By G. Jeffrey MacDonald
Activists frustrated by human-rights violations in the West Bank lined up in the early days of General Convention to urge divestment from companies doing business there.
More than 50 observers filled chairs and sat on the floor as the Social Justice and International Policy Committee held a hearing that lasted several hours. Speakers were divided on the issue. Some supported the resolution as a moral stance.
“We have an opportunity to move on divestment, to do something honorable and memorable,” said Gary Cummings of the Diocese of Pennsylvania. “To continue with our current policy … is to do something forgettable and regrettable. These policies have not worked. Things have not changed as people said; they’ve gotten worse.”
Others saw it as potentially dangerous both to the church’s relationship with supporters of Israel and to the portfolios of pensioners. The Church Pension Group has been very successful in part due to its approach of finding a broad array of investment opportunities, according to Roger Sayler, chief investment officer.
“Any attempt, any step toward divestment, in some way limits our ability to continue with that program,” Sayler said. “That in turn could result in an economic cost to the beneficiaries.”
Sayler’s office implements directives of General Convention when investing church assets. The goal is to honor those orders and the values they represent while also generating solid returns for the 15,000 Episcopal Church employees and retirees who depend on the Church Pension Fund’s $11.2 billion portfolio.
For more than a decade, activists have urged the Episcopal Church and other mainline Protestant denominations to leverage assets to advance the causes of human rights and improved living conditions for Palestinians living in Israeli territory.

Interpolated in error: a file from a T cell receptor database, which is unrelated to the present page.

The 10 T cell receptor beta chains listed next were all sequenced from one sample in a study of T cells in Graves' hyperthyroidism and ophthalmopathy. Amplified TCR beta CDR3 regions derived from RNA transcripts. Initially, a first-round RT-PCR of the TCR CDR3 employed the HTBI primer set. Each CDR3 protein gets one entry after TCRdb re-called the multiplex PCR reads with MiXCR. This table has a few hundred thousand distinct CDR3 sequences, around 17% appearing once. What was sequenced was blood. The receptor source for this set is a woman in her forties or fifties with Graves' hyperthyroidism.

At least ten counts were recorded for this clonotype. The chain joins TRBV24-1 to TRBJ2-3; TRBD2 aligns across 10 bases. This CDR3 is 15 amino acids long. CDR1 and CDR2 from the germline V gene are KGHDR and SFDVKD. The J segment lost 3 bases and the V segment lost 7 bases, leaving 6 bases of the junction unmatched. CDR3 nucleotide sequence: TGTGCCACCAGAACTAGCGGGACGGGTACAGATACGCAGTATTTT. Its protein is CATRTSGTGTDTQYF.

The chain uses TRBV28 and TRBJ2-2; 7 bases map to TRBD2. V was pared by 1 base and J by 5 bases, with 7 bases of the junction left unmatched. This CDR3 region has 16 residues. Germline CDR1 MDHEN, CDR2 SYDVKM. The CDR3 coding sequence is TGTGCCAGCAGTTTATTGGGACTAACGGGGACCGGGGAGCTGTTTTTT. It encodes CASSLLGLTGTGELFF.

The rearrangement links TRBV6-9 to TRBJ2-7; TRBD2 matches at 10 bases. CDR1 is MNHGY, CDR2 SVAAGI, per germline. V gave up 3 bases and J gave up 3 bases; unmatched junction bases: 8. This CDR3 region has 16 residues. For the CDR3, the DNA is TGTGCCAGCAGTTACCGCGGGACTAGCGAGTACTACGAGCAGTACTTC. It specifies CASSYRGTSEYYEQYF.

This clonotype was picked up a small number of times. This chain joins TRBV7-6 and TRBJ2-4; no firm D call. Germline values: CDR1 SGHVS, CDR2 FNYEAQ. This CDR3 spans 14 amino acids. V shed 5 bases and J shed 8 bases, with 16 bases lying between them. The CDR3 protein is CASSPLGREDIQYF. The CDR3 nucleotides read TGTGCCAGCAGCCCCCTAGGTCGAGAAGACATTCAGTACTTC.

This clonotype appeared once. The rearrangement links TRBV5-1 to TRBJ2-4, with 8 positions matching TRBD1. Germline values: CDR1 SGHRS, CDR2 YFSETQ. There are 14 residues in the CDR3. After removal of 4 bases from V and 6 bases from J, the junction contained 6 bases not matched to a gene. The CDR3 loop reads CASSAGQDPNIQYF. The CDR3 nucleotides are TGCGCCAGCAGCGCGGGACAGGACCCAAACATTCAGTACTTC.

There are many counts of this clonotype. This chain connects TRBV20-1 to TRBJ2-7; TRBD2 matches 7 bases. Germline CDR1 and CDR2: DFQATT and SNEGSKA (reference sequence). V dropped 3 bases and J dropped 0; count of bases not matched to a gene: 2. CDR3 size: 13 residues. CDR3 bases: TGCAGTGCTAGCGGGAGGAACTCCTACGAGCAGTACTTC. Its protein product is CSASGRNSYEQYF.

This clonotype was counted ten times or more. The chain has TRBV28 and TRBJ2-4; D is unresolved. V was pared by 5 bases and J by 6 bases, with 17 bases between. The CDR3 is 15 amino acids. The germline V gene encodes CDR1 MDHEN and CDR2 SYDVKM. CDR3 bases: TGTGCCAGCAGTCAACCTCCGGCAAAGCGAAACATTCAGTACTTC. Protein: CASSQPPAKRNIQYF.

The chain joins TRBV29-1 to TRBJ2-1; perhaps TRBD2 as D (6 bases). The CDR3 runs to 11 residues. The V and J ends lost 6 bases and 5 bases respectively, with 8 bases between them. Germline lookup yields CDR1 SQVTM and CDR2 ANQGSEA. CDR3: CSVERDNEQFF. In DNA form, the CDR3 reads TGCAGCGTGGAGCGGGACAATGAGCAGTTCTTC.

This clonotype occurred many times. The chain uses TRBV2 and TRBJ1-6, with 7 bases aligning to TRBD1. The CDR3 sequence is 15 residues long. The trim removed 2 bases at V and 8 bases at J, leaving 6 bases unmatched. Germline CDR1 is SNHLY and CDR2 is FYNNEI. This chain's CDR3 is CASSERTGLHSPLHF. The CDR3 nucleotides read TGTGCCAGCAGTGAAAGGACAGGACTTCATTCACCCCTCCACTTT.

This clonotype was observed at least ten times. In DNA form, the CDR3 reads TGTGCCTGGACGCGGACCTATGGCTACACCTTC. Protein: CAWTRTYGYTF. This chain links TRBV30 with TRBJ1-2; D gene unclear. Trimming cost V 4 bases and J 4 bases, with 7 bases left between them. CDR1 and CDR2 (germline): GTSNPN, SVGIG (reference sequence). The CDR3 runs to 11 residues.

In 2012, General Convention narrowly rebuffed calls for divestment and voted instead to pursue a strategy of encouraging investment in Palestinian businesses and infrastructure. Current policy also calls for practicing shareholder advocacy through proxy voting and other forms of lobbying boards of directors. But supporters of the resolution say it’s time to try something different.
“The executive council tried cooperative engagement in 2012, but that has gone nowhere,” said Alan Bartlett, retired Bishop of Pennsylvania.
The resolution calls for an examination of Episcopal Church holdings, including those in the Church Pension Fund and the Domestic and Foreign Missionary Society. Four companies would be banned from Episcopal Church portfolios: Motorola, Hewlett-Packard, Caterpillar, and G4S. The DFMS has no positions in the named companies. The Church Pension Group would need to sell its shares in Hewlett-Packard and Caterpillar if the resolution were to pass.
Opposition to the resolution came in part from those who have faith in the current strategy.
“If our church divests, boycotts, and participates in sanctions against either side, then nothing positive will have happened,” said Paul Schumacher, an engineer from the Diocese of Hawaii. “Worse, we may help to harden the situation so that positive outcomes in the territories and in Israel are delayed or unreachable.”
Committee Chairman Russell Randle said that, as chairman, he will not cast a vote on the resolution unless the committee reaches a stalemate. But he’s monitoring the debate carefully because he knows the stakes are potentially high.
“General Convention resolutions only accomplish as much as a group of people is committed to do to carry it out,” Randle said. “But they can do a great deal of harm. They can antagonize people who should be our friends and allies.”
Image of West Bank 2005 from Wikimedia Commons • http://is.gd/e4nmfk